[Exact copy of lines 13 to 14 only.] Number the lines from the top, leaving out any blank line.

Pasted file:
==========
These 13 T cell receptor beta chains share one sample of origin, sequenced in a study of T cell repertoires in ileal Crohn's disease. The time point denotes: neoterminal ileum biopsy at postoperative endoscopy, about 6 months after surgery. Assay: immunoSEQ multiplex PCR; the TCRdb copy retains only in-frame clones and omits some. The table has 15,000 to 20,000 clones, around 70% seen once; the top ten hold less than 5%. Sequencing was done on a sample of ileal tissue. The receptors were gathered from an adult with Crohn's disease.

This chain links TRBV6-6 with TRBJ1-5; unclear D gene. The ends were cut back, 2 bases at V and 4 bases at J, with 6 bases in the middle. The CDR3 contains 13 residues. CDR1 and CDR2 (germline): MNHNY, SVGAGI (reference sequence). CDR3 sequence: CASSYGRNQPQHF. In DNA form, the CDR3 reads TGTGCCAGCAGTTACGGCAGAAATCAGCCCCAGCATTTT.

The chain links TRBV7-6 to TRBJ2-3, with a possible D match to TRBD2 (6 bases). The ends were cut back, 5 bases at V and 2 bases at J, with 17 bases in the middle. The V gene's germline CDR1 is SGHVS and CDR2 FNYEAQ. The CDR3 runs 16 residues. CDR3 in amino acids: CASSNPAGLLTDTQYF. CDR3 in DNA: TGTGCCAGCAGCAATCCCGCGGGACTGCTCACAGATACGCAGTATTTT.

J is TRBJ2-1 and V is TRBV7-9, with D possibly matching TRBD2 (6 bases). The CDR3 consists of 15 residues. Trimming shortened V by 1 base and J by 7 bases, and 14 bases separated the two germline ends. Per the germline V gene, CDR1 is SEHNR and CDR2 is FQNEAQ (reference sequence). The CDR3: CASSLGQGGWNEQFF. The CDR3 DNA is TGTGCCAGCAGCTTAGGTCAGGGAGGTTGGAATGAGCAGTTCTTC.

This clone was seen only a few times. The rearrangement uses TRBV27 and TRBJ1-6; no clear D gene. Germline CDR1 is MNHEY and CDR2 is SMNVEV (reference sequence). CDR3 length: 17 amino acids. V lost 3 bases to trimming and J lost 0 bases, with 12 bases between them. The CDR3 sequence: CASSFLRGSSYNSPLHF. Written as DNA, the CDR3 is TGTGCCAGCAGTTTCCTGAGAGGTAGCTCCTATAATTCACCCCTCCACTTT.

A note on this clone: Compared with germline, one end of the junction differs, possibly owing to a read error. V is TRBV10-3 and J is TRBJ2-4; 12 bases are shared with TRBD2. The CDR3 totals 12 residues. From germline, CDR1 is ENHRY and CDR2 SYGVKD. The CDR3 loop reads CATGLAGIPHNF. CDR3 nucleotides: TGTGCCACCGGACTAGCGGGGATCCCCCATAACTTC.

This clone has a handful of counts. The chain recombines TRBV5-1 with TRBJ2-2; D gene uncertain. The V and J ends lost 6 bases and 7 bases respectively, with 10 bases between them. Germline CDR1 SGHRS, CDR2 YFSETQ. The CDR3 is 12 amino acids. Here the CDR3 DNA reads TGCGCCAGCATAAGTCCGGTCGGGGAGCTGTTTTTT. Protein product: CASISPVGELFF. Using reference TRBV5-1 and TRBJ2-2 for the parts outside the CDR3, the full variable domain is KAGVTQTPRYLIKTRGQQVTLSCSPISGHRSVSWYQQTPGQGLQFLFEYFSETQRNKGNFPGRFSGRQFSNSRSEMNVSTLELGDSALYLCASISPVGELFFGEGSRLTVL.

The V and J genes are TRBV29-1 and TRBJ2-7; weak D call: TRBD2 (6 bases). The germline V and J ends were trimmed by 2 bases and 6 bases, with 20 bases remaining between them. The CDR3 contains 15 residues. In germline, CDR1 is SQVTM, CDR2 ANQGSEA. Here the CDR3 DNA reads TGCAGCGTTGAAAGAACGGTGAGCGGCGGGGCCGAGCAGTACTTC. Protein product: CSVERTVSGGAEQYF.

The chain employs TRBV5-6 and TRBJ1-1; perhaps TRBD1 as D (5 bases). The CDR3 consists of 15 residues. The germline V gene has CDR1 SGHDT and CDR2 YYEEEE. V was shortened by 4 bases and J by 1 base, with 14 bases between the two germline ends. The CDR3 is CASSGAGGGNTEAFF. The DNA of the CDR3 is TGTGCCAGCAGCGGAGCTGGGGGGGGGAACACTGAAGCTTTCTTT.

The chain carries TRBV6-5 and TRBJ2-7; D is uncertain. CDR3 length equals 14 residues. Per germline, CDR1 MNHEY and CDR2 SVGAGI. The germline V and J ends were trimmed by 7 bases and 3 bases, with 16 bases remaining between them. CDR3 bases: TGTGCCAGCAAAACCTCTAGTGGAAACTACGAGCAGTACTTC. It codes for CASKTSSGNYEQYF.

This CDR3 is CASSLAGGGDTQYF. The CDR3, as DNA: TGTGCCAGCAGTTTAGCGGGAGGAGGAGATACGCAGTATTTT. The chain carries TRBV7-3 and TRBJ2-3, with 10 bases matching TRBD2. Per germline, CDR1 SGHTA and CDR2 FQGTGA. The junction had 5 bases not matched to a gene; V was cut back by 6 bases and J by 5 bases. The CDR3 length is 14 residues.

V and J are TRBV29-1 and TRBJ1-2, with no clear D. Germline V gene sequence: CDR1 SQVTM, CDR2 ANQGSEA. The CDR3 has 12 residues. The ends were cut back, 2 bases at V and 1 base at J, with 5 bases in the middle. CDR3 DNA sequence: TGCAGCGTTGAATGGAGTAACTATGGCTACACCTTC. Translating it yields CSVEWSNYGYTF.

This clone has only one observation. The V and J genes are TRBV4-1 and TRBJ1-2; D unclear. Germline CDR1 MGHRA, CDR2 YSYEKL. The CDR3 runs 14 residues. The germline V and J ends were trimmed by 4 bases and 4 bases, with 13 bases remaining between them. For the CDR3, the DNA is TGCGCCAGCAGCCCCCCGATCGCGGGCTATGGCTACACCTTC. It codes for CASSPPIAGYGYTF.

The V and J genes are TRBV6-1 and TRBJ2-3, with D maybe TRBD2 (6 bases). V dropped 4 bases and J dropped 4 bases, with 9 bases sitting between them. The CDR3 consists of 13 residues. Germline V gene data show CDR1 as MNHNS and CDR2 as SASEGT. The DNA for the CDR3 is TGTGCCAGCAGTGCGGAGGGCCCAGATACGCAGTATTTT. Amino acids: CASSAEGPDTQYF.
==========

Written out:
This clone has only one observation. The V and J genes are TRBV4-1 and TRBJ1-2; D unclear. Germline CDR1 MGHRA, CDR2 YSYEKL. The CDR3 runs 14 residues. The germline V and J ends were trimmed by 4 bases and 4 bases, with 13 bases remaining between them. For the CDR3, the DNA is TGCGCCAGCAGCCCCCCGATCGCGGGCTATGGCTACACCTTC. It codes for CASSPPIAGYGYTF.

The V and J genes are TRBV6-1 and TRBJ2-3, with D maybe TRBD2 (6 bases). V dropped 4 bases and J dropped 4 bases, with 9 bases sitting between them. The CDR3 consists of 13 residues. Germline V gene data show CDR1 as MNHNS and CDR2 as SASEGT. The DNA for the CDR3 is TGTGCCAGCAGTGCGGAGGGCCCAGATACGCAGTATTTT. Amino acids: CASSAEGPDTQYF.